Let’s talk about child rape | My daughter was raped by our ‘god’, says mother of rape survivor in Asaram case
In part two of our series, Let’s Talk About Child Rape, the mother of the 16-year-old raped by Asaram recounts a journey in which her daughter has now become her hero.india Updated: May 29, 2018 07:14 IST
Asaram was god for us. For years, our lives revolved around him. But one day, our god devoured all our happiness and ruined our lives beyond repair.
He raped my only daughter when she was 16.
The worst memory of my life is the moment when she confided in me about the rape. For the first time in his life, my husband passed out when I told him about it.
My daughter is the second of my three children, born four years after my eldest son.
My husband had established a respectable transport business by the time she was born. My daughter is closer to her father than she is to me.
My husband has always ensured the happiness of our daughter and that is the reason the incident hurt him the most. My daughter cried for hours after narrating her ordeal.
Everyone in the family did. Nobody spoke or ate that day. We were all numb. How can one face something which one has not imagined in the wildest of dreams? How can one accuse one’s god of ruining our lives? How can one fight one’s god?
While I was battling these questions in my mind, my husband decided to approach the police. Initially, he wanted to confront Asaram and ask him why did he do this to our daughter but Asaram’s aides sensed this and did not allow us to meet him.
Once a police case was registered, the first thing everyone advised us was to compromise.
They would say, ‘Compromise kar lo, Asaram bada admi hai” (Arrive at a compromise, Asaram is an influential man). They told me my daughter and family will be in trouble if we dared to challenge Asaram but we refused to back out.
My daughter gave us courage and told her father: “Papa aap ghabrao mat, mujhe kuch nahi hoga” (Don’t worry father I will be fine).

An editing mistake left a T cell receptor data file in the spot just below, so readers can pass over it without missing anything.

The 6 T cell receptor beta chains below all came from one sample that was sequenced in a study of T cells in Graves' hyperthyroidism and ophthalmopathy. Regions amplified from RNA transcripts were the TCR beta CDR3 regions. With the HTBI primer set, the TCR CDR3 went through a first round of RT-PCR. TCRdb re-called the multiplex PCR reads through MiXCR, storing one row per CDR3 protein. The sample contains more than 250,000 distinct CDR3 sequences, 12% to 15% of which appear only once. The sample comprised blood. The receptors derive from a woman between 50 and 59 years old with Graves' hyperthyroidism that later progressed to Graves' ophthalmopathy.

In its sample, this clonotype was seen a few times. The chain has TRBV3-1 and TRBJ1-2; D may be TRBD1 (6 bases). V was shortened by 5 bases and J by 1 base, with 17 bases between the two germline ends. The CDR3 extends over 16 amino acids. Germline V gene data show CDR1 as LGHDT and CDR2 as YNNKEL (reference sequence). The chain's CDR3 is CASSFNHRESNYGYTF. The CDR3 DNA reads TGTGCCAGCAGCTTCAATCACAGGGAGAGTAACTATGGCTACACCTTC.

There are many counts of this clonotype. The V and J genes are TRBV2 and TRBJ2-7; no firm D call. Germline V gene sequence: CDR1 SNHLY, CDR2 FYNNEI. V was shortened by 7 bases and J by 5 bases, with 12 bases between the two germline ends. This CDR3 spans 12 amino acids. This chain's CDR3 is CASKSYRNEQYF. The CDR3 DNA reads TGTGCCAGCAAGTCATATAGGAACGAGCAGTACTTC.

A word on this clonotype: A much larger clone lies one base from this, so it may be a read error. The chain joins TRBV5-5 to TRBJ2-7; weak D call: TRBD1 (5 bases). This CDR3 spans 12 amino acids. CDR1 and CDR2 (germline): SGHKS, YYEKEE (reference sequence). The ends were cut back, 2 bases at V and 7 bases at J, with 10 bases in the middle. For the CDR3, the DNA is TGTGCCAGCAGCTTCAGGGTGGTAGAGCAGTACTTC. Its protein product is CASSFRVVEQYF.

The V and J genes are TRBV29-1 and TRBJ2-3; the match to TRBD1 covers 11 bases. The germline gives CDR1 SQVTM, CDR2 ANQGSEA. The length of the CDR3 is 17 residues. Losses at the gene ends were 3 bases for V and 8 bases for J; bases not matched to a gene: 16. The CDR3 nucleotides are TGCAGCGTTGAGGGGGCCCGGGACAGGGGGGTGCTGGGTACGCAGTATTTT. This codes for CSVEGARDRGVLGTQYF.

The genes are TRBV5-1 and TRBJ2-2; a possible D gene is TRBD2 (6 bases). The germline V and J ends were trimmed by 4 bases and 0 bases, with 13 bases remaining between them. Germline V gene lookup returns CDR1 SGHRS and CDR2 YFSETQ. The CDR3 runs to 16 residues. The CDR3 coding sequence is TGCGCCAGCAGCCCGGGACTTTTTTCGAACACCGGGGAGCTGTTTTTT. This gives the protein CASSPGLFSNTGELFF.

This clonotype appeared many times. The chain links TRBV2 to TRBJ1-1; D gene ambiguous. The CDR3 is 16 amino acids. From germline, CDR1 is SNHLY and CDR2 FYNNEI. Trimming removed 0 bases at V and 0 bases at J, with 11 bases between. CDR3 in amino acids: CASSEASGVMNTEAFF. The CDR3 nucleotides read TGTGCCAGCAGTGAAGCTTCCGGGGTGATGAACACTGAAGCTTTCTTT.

She cannot see us in trouble, at least not because of her. Though we are her parents, she cares for us more than we do for her.
Our battle for justice started once the case was registered. My daughter held back her tears and became the pillar of strength we needed.
My husband was the first to come in touch with Asaram in search of spirituality and god. He took me to one of Asaram’s satsangs in 2001 after which we became his followers.
Our trust in him was such that we removed our daughter and the youngest son from school and admitted them to an ashram run by Asaram. She was only 11 then.
We used to break ties with anyone who said anything against Asaram. My husband started donating a considerable part of his earnings to Asaram. He gave cash to Asaram on many occasions and got an ashram constructed for Asaram close to our house in Shahajanpur.
In return, Asaram took away our honour and launched a campaign to malign our image. He tried to get us killed but we fought on.
For two years, we travelled from Shahjahanpur to Jodhpur to appear in court hearings. She braved tough times and handled it calmly.
She became a hero in my eyes after I saw her recount the incident in front of the judge. Even I found it difficult to keep my calm while answering complex questions in court.
But she remained calm throughout. Our lawyer told my husband once that he was surprised at seeing the strength our daughter displayed in court.
The hearings went on for too long, which kept our family separated and affected us adversely.
My eldest son left his studies to help in the family business and my daughter had to leave studies for two years.
Things turned worse when we started receiving threats from Asaram’s thugs and some witnesses in the case were murdered.
I tried to shield my her from all this, but she asked me to tell her everything. On several occasions, my daughter told me that she was not afraid of sinners like Asaram.
Things improved once the court hearings were completed. My daughter completed her schooling and got enrolled in a Bachelor’s degree course. The family business started growing and the threats stopped.
Our efforts succeeded the day Asaram was convicted by the court. She hugged me for a long time when I told her about it. She had tears in her eyes, but she wiped them before they rolled down. She didn’t say anything but I saw happiness in her eyes. There was not much discussion about the verdict in the family.
The verdict has helped my daughter open up. I now see her smile more often. She has started playing badminton and is learning to paint.
Her marks have also improved and she is planning to prepare for the civil services examination.
Sometimes, my husband holds himself responsible for all the pain we suffered, but my daughter says there should be no regrets. She now wants to live every moment. I wish to be her mother in every life.
The author is the mother of the rape survivor in the Asaram case.
(As told to Chandan Kumar)
This is the second part of our series, Let’s Talk About Child Rape, which focuses sharply on the rising incidents of sexual violence against minors. You can read part one here.